Texas Tech University

Lubbock Lake Landmark Celebrating 12,000 Years of Cultural Heritage

Heidi Toth

October 8, 2015

The landmark’s fall festival includes Native American storytelling and family-friendly activities.

WHAT:     The Lubbock Lake Landmark's Fall Festival of Cultural Heritage, which commemorates 12,000 years of history and culture on the Southern High Plains, concludes Saturday with a day of special demonstrations and family-friendly activities.

Landmark staff will give demonstrations and presentations on Native American culture. Hands-on activities include creating seed mosaics and corn husk action figures, decorating a tree cookie and more. There also will be “Storytelling with Eldrena Douma.” Douma is a nationally known Native American storyteller who uses her experiences and imagination as she creates stories and retells legends from her youth on the Laguna and Hopi reservations.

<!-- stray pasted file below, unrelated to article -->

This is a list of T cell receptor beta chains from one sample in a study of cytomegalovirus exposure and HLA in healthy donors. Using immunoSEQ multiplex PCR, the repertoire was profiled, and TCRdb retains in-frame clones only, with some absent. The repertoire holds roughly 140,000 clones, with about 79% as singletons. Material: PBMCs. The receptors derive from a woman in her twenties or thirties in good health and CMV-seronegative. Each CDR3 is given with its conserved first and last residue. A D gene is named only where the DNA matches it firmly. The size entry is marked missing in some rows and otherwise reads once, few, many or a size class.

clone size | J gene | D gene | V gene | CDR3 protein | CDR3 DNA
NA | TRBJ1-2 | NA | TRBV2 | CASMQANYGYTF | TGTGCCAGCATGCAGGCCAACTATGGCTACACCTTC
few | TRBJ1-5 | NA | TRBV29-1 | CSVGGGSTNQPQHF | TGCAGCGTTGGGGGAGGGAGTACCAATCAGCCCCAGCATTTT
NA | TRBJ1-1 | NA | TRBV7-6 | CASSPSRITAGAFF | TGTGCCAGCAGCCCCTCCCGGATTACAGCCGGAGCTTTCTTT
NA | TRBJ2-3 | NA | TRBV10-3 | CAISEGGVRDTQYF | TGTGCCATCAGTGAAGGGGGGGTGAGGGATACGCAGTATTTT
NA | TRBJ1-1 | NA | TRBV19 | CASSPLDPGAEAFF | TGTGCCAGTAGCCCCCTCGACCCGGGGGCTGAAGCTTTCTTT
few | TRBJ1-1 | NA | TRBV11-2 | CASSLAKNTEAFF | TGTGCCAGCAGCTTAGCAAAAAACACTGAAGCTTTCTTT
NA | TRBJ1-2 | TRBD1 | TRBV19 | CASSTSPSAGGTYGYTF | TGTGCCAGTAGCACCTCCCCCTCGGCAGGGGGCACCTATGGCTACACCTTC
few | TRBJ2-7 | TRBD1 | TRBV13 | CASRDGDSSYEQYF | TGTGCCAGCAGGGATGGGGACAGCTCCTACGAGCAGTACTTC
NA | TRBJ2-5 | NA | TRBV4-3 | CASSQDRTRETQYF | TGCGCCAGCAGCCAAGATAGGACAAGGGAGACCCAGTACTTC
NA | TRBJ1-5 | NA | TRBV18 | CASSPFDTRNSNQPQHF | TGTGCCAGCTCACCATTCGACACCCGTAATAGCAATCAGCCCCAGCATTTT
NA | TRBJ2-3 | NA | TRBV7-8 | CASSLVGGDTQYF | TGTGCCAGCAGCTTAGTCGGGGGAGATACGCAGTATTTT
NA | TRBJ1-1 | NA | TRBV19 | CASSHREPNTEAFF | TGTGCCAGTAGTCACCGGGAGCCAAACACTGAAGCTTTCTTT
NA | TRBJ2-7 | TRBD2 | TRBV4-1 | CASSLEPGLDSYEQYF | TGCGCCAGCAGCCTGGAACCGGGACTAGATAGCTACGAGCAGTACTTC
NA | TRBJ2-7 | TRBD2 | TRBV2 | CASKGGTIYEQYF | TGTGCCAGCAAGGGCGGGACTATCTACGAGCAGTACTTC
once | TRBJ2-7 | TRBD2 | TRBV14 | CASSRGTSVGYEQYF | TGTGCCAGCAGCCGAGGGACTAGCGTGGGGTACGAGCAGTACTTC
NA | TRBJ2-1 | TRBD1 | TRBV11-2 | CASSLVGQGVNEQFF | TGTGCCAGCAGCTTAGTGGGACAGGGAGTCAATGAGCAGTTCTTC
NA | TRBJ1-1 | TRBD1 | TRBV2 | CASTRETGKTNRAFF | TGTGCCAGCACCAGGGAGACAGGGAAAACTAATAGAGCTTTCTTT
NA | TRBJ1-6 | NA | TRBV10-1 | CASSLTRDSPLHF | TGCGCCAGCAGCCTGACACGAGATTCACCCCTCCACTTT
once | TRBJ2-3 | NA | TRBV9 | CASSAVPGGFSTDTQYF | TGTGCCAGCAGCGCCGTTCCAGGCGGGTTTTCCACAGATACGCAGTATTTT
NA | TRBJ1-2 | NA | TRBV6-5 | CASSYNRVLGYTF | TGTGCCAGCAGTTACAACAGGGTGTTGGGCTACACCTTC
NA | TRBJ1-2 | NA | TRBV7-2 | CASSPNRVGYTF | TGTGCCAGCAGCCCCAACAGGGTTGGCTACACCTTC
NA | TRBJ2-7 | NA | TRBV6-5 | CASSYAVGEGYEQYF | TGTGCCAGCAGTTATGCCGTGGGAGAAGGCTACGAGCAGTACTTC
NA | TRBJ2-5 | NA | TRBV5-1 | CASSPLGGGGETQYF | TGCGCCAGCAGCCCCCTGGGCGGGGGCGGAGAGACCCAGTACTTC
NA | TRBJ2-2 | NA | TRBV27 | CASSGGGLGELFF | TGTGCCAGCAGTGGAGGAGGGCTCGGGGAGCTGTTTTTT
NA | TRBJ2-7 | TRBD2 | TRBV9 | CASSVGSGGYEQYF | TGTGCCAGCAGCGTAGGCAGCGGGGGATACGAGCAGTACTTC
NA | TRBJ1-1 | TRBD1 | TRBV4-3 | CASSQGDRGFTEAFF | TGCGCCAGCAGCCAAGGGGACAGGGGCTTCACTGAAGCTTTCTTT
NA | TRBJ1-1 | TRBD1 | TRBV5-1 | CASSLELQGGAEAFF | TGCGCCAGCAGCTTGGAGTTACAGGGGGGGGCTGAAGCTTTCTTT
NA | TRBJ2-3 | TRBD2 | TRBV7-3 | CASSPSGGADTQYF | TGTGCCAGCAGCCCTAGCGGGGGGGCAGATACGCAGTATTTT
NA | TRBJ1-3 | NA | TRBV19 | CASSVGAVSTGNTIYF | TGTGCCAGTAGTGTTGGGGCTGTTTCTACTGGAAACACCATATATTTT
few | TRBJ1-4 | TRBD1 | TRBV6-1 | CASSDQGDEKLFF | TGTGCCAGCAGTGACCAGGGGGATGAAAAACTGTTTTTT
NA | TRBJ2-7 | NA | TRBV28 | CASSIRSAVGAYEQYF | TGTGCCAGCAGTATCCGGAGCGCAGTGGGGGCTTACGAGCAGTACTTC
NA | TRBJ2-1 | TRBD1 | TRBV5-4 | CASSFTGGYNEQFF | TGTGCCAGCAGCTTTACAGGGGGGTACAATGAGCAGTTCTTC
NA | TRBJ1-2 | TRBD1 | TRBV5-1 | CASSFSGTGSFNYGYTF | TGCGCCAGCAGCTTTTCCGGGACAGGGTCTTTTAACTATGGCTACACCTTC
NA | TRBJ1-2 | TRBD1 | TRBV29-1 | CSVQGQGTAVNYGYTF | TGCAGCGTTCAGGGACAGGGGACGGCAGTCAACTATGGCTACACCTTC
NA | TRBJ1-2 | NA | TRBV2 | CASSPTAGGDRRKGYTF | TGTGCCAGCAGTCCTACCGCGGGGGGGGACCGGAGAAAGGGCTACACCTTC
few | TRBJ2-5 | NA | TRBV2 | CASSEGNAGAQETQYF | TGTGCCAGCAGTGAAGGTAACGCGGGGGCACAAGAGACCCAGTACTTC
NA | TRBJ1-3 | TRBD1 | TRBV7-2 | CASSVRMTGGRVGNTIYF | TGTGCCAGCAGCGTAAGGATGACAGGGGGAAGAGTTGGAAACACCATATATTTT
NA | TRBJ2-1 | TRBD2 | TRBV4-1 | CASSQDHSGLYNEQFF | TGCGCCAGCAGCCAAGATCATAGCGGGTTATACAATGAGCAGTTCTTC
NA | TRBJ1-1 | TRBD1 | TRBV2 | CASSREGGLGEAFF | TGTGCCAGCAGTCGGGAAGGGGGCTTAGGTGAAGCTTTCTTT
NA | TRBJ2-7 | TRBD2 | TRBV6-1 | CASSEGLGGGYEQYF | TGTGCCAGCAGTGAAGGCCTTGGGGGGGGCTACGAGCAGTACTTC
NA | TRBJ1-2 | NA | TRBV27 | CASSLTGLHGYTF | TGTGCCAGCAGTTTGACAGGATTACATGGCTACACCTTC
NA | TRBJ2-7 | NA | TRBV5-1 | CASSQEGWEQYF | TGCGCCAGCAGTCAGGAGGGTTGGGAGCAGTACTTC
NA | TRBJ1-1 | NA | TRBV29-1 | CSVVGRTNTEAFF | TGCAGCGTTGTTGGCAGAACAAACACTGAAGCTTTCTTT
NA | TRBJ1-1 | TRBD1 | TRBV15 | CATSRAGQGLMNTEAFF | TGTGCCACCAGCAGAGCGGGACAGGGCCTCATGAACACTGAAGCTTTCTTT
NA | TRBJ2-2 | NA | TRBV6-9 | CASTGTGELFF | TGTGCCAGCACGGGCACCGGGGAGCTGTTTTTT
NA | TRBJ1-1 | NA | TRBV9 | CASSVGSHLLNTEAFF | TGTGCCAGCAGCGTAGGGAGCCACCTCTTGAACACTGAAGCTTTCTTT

WHEN:     10 a.m. to 4 p.m. Saturday (Oct. 10)
                Storytelling with Eldrena Douma: 10 a.m., noon and 2 p.m.

WHERE:     Lubbock Lake Landmark, 2401 Landmark Drive (accessible via marked Loop 289 exits or following signs on U.S. 84 through Landmark Lane)
About the Lubbock Lake Landmark
Once the site of an ancient spring-fed watering hole, the Lubbock Lake Landmark has produced evidence of an unbroken human presence spanning 12,000 years. One of the few places in North America that reveals continuous occupation, the site has yielded early tools and weapons as well as the remains of many extinct animals, including mammoths, ancient camels, two types of ancient horses, ancient bison, giant short-faced bears and giant armadillos. The site was discovered in 1936 as the city of Lubbock attempted to revive the underground springs. Excavations began in 1939 and now are conducted annually in July.